My first year as Executive Director was very intense. At some point during that year, I went to a consultant’s home that we were working with on a specific capacity-building service ICOM was offering to local groups. We ended up talking about some organizational structure and team arrangement decisions that I was facing at the time (going well beyond our original purpose for that day). I started listing all of the roles and responsibilities ICOM had in our community, writing each of them on small pieces of paper (projects, services, calls for proposals, institutional tasks, important spaces we were a part of etc.). Then, I matched those papers to each team member at the time, including myself, to better understand the big picture. A few days later I brought that information to the team, and we made important decisions together about how we could better manage our workload moving forward. But I still have that image in my mind: me sitting on our consultant’s sofa late at night, looking at her living room floor almost all filled with small pieces of papers. That helped me so much as a leader – and we obviously became friends.
“Sometimes you fall into places of blindness and you don’t know how you ended up there. You can become inert with all of the overwhelming responsibility and pressure that comes along with taking care of so many different aspects of the organization at the same time.”
Reflecting on that evening after almost six years of leadership experience makes me realize it was a very logical thing to do at that time. But sometimes you fall into places of blindness and you don’t know how you ended up there. You can become inert with all of the overwhelming responsibility and pressure that comes along with taking care of so many different aspects of the organization at the same time. A mentor or someone you trust (other than your team or board, someone you feel comfortable being vulnerable with) can help you think in a more reasonable way when you fall into those places. Having a mentor, who I met regularly, would have made my life as a leader a lot easier. I really believe that community foundation leaders – not to mention the organizations led by them – would benefit from having a well-thought through, professional mentorship programme.
Thinking about the wider field and its structures, some spaces and programmes were really important in giving me support and strengthening my leadership role at ICOM. They influenced my work and leadership style. In 2016, when I was just a few months in the role, I was lucky to attend the GFCF’s Global Summit on Community Philanthropy, an event that brought together a diverse group of 400+ practitioners from all around the globe to talk about power and a more equitable paradigm of people-led development. There, I not only made important connections for ICOM, but also shared our Participatory Study on Homeless People. In 2017 I was chosen to attend the Center on Philanthropy and Civil Society’s International Fellow Program run by CUNY. During my time there I attended weekly seminars, explored the work of key agencies and foundations, met with non-profit leaders, and studied U.S. and international community foundation models. I also attended the Community Foundations of Canada conference during that same time – all of which inspired some initiatives and changes implemented at ICOM.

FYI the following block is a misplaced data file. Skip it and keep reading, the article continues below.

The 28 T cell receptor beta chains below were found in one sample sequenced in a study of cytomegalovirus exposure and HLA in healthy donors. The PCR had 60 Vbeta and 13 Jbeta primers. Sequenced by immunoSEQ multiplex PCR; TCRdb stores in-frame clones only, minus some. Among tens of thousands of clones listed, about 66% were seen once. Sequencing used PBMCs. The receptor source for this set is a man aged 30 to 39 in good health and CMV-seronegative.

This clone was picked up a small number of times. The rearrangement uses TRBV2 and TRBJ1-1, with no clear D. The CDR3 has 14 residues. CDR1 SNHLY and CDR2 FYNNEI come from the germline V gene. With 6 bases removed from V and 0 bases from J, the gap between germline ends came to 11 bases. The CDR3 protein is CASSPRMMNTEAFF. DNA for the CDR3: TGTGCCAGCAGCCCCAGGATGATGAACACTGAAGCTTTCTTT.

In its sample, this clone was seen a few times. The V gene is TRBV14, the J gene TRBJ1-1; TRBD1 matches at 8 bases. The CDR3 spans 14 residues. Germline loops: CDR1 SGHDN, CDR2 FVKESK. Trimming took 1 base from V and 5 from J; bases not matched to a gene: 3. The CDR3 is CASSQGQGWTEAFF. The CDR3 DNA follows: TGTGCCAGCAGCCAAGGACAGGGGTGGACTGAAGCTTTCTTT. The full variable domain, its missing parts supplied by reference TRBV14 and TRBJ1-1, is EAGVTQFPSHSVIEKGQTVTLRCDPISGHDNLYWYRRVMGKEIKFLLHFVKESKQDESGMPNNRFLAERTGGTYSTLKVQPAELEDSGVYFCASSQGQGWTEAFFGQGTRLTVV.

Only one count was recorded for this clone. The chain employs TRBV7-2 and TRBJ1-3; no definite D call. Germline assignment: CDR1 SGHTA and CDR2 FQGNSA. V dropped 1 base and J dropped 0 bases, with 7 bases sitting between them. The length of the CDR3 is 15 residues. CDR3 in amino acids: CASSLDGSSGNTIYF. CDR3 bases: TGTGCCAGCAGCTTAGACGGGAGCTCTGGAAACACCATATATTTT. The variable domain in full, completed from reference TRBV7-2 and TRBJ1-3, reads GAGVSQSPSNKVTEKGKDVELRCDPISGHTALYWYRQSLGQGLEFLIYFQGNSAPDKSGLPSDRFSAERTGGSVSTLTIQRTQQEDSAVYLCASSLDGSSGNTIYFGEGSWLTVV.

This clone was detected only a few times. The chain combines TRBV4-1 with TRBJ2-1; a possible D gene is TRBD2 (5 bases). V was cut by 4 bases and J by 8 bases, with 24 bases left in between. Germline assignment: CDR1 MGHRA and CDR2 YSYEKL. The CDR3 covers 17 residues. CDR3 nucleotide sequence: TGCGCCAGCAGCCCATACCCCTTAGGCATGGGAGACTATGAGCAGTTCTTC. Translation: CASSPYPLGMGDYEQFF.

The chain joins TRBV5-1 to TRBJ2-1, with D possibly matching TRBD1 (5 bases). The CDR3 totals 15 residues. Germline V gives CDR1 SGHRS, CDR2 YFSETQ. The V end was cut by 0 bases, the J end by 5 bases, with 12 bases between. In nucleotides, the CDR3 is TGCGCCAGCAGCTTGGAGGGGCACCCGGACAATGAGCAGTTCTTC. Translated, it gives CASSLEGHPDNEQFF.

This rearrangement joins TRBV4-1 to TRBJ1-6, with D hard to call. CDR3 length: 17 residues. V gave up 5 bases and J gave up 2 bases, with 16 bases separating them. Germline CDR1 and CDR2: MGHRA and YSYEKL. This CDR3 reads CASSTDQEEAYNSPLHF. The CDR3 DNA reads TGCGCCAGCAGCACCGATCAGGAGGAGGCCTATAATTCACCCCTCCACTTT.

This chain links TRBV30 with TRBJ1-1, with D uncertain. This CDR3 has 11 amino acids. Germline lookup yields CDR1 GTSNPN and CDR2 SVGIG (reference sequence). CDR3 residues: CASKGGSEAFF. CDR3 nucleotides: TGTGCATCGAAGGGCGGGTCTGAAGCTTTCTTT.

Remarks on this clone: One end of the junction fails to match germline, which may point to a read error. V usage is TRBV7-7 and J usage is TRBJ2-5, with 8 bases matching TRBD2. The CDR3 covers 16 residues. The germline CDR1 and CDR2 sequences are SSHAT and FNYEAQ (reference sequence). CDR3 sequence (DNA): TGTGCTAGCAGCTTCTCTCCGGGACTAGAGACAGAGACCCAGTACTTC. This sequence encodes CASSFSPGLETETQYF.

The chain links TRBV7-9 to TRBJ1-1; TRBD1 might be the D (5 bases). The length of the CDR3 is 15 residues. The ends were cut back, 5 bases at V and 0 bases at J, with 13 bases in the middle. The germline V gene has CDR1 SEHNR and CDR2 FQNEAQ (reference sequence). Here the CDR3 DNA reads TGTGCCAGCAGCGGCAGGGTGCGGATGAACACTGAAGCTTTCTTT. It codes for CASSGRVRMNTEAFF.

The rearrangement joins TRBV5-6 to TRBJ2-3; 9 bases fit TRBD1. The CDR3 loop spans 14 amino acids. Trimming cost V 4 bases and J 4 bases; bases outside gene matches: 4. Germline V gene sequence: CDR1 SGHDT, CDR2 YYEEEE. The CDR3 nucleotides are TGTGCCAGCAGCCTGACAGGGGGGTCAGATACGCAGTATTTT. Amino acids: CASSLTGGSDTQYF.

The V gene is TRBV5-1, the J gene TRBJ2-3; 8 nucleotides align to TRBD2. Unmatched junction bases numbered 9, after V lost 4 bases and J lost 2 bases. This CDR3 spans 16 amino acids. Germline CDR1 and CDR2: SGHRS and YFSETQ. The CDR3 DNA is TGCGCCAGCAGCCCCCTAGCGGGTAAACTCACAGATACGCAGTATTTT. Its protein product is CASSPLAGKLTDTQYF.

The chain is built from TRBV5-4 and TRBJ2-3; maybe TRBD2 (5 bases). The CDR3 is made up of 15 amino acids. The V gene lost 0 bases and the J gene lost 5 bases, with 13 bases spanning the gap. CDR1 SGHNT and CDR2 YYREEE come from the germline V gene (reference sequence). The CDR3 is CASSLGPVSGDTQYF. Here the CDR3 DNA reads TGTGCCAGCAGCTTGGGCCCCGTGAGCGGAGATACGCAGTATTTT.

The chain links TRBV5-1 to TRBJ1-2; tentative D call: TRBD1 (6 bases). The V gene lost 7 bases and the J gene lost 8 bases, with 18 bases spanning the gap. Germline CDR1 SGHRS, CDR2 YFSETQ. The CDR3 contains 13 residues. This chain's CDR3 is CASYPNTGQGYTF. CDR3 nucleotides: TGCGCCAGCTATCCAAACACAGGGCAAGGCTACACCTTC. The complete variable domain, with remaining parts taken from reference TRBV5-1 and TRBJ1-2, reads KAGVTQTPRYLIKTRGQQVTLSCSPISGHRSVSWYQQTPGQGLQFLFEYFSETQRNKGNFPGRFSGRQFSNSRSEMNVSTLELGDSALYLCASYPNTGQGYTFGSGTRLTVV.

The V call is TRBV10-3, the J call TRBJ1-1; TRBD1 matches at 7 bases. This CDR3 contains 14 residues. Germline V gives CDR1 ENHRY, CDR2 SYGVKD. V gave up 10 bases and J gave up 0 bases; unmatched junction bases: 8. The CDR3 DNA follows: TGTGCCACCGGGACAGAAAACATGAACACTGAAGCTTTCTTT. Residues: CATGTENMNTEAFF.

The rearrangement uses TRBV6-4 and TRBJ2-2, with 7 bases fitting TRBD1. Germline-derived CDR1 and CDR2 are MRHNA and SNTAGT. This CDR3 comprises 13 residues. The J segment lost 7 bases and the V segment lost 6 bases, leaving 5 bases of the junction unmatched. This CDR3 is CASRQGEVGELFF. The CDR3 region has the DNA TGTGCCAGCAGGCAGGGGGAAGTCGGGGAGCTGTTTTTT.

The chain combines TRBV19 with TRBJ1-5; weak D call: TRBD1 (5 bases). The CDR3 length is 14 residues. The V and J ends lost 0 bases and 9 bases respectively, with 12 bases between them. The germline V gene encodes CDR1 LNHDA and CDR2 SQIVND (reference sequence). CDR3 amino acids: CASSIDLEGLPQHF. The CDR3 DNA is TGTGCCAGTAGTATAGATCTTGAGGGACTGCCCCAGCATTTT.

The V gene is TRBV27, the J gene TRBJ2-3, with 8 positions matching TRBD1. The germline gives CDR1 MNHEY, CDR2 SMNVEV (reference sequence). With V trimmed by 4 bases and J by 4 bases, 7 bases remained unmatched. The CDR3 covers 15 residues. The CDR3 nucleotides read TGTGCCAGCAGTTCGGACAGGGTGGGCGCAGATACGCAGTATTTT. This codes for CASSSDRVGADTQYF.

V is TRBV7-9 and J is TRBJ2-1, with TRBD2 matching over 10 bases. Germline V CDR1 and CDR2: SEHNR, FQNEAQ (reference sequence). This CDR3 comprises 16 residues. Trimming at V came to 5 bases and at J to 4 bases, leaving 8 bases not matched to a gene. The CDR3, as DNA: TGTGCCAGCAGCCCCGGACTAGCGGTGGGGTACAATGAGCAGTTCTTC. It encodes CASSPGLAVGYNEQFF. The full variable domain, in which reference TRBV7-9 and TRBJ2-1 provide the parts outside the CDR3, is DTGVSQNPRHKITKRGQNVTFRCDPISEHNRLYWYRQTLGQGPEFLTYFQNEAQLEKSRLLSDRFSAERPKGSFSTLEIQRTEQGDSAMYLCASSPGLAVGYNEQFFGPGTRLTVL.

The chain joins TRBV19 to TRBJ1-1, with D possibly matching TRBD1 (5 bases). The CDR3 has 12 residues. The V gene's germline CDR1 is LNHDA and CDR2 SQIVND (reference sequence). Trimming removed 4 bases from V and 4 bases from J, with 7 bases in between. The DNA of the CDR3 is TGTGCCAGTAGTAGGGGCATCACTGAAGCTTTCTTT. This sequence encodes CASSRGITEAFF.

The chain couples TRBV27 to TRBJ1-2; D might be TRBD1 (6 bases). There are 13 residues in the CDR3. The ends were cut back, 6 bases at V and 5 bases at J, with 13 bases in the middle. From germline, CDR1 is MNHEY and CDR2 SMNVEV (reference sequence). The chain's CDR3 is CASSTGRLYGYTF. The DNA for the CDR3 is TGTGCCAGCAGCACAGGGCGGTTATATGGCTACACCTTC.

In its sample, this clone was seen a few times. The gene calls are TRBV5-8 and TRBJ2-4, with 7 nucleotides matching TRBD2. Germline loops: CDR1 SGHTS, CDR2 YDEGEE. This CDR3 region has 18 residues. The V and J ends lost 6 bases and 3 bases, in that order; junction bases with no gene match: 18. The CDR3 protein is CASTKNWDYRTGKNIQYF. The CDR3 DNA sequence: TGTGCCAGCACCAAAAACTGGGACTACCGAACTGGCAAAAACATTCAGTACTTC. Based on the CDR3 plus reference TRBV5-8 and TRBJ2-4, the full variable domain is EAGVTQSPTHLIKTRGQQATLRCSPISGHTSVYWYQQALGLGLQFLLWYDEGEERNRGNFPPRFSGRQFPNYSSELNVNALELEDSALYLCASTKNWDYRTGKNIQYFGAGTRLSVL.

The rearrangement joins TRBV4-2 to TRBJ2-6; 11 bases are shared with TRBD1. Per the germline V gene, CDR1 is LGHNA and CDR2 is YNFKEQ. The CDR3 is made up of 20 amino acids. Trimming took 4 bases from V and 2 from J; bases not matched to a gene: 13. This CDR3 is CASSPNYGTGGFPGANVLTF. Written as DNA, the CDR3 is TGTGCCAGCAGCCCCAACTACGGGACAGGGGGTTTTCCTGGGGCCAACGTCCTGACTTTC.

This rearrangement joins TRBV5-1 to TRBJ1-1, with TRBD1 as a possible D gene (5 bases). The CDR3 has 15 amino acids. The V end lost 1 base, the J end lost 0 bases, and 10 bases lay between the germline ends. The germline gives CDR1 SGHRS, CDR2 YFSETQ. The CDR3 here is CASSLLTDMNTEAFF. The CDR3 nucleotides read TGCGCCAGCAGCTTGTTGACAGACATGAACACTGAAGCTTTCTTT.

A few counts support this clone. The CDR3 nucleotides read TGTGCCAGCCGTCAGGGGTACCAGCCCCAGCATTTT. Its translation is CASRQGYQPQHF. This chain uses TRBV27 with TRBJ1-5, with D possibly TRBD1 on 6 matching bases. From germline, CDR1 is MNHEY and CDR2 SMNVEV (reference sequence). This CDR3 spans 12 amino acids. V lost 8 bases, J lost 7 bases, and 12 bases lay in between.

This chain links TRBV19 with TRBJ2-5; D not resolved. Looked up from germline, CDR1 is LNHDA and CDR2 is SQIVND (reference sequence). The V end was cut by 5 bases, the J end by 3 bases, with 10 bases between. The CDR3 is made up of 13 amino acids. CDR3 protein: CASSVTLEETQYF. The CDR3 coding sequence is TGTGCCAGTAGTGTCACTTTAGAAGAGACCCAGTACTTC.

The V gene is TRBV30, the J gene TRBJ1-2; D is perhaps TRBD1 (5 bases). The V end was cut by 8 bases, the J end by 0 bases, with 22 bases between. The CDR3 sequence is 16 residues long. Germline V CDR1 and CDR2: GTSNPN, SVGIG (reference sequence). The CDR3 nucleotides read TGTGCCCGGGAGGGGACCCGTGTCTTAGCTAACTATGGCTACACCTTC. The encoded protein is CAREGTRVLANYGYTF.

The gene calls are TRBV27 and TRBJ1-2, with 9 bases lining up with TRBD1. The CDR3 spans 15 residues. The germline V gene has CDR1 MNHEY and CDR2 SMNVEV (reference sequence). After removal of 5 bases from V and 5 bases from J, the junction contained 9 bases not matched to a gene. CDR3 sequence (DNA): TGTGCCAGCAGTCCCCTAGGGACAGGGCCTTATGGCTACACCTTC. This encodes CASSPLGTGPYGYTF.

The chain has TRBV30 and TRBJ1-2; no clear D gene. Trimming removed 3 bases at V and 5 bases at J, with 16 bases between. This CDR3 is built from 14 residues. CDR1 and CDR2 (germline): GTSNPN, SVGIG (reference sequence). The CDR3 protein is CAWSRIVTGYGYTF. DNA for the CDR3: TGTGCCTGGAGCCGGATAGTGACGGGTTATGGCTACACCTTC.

Moreover, being connected and exchanging experiences through different networks of peers kept me going! Convenings organized by the GFCF, the Brazilian Social Justice Philanthropy Network and its members, the Ibero-American Network of Community Foundations, and various events organized by WINGS were all massively helpful to me, in terms of making contacts and hearing from individuals with valuable experiences and similar challenges.
Last but not least, my thoughts on work-life balance. Knowing when to stop to energize is so important. This is something I found difficult to do. My recommendation to any community philanthropy leader is: take time to refresh and restore yourself from time to time and don’t let yourself get burned out. You can’t lead an organization well if you are not well. That’s something I learned the hardest way when I went through a stressful time in 2019. I took an emergency vacation for 15 days and was able to turn the situation around to face new upcoming challenges in 2020. Awareness of self-care should apply to everyone in your team.
Overall, the experience of directing a Brazilian community foundation has been transformative for me in many ways. I leave my official role wishing much strength to my community foundation peers around the world. I truly admire the work you all do and believe that a better, more just world is possible, one community at a time. I am also excited about what the future holds for me as I look for new opportunities to promote social transformation. Of course, I’m hoping to still see my peers around!
By: Mariane Maier Nunes, Executive Director of ICOM – Instituto Comunitário Grande Florianópolis from 2016 – 2021. Mariane continues to sit on ICOM’s Advisory Board.
This post is an incredible reflection on the challenges and learnings of a community foundation leader. I had the honor of working with Mariane at ICOM and I feel happy and proud of her path. I wish Mariane success and social impact in her next experiences! Thank you Global Fund for so much support and partnership over the years in Brazil.
Thank you, Mariane, for such an insightful and important view into the world of a community foundation leader in Brazil!! It has been an honor to work with you and learn from you and your team.